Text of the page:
I thought the car was so cool that I plopped down in the driveway one smoky summer afternoon and prompted my sister to snap a few shots for the blog back in 2010. The back passenger side wheel became my backrest, my arms crossed over my knees and that familiar blue and white crest visible to the left of my arms.

Fast forward 7 years. In May, I sold its predecessor, my mom’s much less cool silver BMW sportswagon. She bought it in the fall of 2003, and at 13 turning 14, I made it clear that she was really cramping my style.

“It’s a sports wagon, Kaleigh.”
“Yes, but it’s a wagon.”

We were emphasizing different things. This would go on straight through my teen years. She saw it one way, and I another.

Though I grumbled until the day I sold it off, it seemed only appropriate to think back again, to all the things this car had gotten me through—for better or worse—and be thankful.

In mid-December 2003, that car transported me to a funeral. And as the years went by, another one. And another one.

That car witnessed my last first kiss.

My first first kiss was standing next to the black BMW, in the bitter cold atop a snow pile, in the dark of night. To an Italian boy with blue eyes who ran cross country and track and played guitar and landscaped his way through the summers, with a sister named Amanda.

My last first kiss was standing next to the silver BMW, in the sweltering heat of an asphalt parking lot, in the bright sunlight. To an Italian boy with blue eyes who ran cross country and track and played guitar and never learned to help his father who landscapes for a living, and also had a sister named Amanda. The symmetry and simultaneous contrast of those moments is not lost on me.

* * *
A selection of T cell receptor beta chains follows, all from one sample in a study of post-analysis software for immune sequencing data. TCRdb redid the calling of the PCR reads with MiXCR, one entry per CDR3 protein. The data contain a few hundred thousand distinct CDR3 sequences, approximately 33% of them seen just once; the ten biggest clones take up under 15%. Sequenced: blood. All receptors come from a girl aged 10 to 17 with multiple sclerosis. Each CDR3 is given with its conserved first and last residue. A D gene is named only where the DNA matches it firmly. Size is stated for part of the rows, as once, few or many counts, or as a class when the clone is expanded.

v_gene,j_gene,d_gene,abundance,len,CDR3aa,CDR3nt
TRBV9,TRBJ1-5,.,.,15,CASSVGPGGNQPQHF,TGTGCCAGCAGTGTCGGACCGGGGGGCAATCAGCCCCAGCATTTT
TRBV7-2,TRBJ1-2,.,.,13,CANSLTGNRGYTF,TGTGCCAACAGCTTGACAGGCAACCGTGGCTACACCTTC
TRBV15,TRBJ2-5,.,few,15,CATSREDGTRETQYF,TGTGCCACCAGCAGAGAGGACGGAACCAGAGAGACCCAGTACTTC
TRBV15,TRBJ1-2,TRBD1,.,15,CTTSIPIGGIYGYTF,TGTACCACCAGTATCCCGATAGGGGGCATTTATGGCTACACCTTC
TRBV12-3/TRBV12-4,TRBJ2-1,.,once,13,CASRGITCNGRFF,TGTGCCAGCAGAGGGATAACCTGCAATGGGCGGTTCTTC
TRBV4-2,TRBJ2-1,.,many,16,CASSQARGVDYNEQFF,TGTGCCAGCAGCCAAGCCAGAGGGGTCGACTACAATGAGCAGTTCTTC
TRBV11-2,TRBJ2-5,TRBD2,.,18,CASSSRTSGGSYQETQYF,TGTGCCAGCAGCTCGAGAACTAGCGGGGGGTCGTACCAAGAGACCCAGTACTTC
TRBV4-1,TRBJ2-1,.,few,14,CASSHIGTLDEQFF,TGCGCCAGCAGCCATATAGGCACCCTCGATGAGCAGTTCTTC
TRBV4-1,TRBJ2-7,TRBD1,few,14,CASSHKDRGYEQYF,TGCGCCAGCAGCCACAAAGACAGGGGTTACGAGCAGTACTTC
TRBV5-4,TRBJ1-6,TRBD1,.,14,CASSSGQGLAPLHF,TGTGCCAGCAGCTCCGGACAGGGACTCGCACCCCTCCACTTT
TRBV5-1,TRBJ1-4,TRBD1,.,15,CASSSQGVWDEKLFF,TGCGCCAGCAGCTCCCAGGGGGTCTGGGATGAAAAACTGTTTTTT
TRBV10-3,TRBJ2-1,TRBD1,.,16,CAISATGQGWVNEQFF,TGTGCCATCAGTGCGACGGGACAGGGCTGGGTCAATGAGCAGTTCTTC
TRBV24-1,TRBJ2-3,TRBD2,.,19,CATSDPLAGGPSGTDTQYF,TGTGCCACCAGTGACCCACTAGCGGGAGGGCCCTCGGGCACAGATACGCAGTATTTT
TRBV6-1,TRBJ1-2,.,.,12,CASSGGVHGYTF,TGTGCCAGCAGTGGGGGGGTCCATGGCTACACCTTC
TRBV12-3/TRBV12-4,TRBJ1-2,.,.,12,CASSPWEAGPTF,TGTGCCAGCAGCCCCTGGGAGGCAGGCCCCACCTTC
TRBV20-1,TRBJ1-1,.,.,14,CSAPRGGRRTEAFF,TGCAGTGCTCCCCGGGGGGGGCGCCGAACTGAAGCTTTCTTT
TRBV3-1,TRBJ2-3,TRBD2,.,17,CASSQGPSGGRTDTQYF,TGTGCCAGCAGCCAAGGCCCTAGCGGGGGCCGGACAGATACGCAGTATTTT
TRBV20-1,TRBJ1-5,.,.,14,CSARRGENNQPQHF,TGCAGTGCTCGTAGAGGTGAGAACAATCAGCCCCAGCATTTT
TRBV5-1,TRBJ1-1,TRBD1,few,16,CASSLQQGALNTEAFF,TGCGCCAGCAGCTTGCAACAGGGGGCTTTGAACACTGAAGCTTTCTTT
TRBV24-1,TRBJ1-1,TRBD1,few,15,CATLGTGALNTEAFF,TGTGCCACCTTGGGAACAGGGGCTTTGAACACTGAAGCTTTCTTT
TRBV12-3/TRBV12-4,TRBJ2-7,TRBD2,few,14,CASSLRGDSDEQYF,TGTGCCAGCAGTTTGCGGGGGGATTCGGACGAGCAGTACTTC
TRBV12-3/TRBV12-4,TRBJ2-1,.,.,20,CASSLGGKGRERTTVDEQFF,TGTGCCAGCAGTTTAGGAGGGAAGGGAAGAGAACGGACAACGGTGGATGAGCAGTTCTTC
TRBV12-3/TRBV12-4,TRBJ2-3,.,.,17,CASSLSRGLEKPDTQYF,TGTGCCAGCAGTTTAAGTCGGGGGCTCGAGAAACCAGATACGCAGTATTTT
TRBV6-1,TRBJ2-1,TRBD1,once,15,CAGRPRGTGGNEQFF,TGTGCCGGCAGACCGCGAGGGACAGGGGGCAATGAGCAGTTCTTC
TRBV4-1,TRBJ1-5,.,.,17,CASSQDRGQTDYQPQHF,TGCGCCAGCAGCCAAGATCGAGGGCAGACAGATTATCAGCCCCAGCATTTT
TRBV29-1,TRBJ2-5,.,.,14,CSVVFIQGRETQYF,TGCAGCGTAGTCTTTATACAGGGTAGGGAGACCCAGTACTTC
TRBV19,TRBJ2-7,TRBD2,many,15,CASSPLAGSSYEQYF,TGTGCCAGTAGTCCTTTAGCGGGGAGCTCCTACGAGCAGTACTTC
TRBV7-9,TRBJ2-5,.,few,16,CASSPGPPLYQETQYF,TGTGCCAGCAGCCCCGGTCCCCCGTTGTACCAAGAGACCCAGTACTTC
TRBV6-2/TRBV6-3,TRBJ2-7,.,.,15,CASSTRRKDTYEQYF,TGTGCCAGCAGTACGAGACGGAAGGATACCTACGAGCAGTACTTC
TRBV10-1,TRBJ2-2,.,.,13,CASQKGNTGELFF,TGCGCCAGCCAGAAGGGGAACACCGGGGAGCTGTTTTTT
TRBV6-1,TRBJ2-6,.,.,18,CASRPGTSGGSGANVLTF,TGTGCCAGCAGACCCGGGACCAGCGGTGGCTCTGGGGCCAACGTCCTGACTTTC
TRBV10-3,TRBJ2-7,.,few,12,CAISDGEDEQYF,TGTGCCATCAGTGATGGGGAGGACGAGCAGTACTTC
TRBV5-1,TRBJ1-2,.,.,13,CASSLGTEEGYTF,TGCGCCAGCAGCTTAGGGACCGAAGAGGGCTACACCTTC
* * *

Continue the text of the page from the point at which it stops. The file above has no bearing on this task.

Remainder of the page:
That car witnessed plenty of irritated phone calls, driving home frustrated about issues at work, or learning how to be an adult. It witnessed a blowout on the side of I-95 in the windy drizzle of a late April evening. It witnessed a couple of tow truck rescues, smoke on the side of the highway, a doggie sleeping in the front seat on the way home from doggie daycare.

We made it to hiking trails and weddings in that car. We made it to interviews and family birthday parties and the BWI airport long-term parking garage.

But mostly, we made it work. In between my father-in-law’s crouching over the engine, flashlight in hand, peering down into the folds and guts of the machine, we made it where we needed to go. It may not have been beautiful, it may not have been cool, but it worked. For a time, it worked.

As with anything, there comes a time when the most reliable of things sneaks up on you and flips itself around, and when that happens, it’s best to skirt yourself out from under the teetering mess and move quickly while you still can. It was time to say goodbye. And no one was happier than me.

But I’d be lying if I didn’t acknowledge its good run—14 years of blood, sweat, and tears.

 

The Next Day

benzine-car-speedometer-picjumbo-com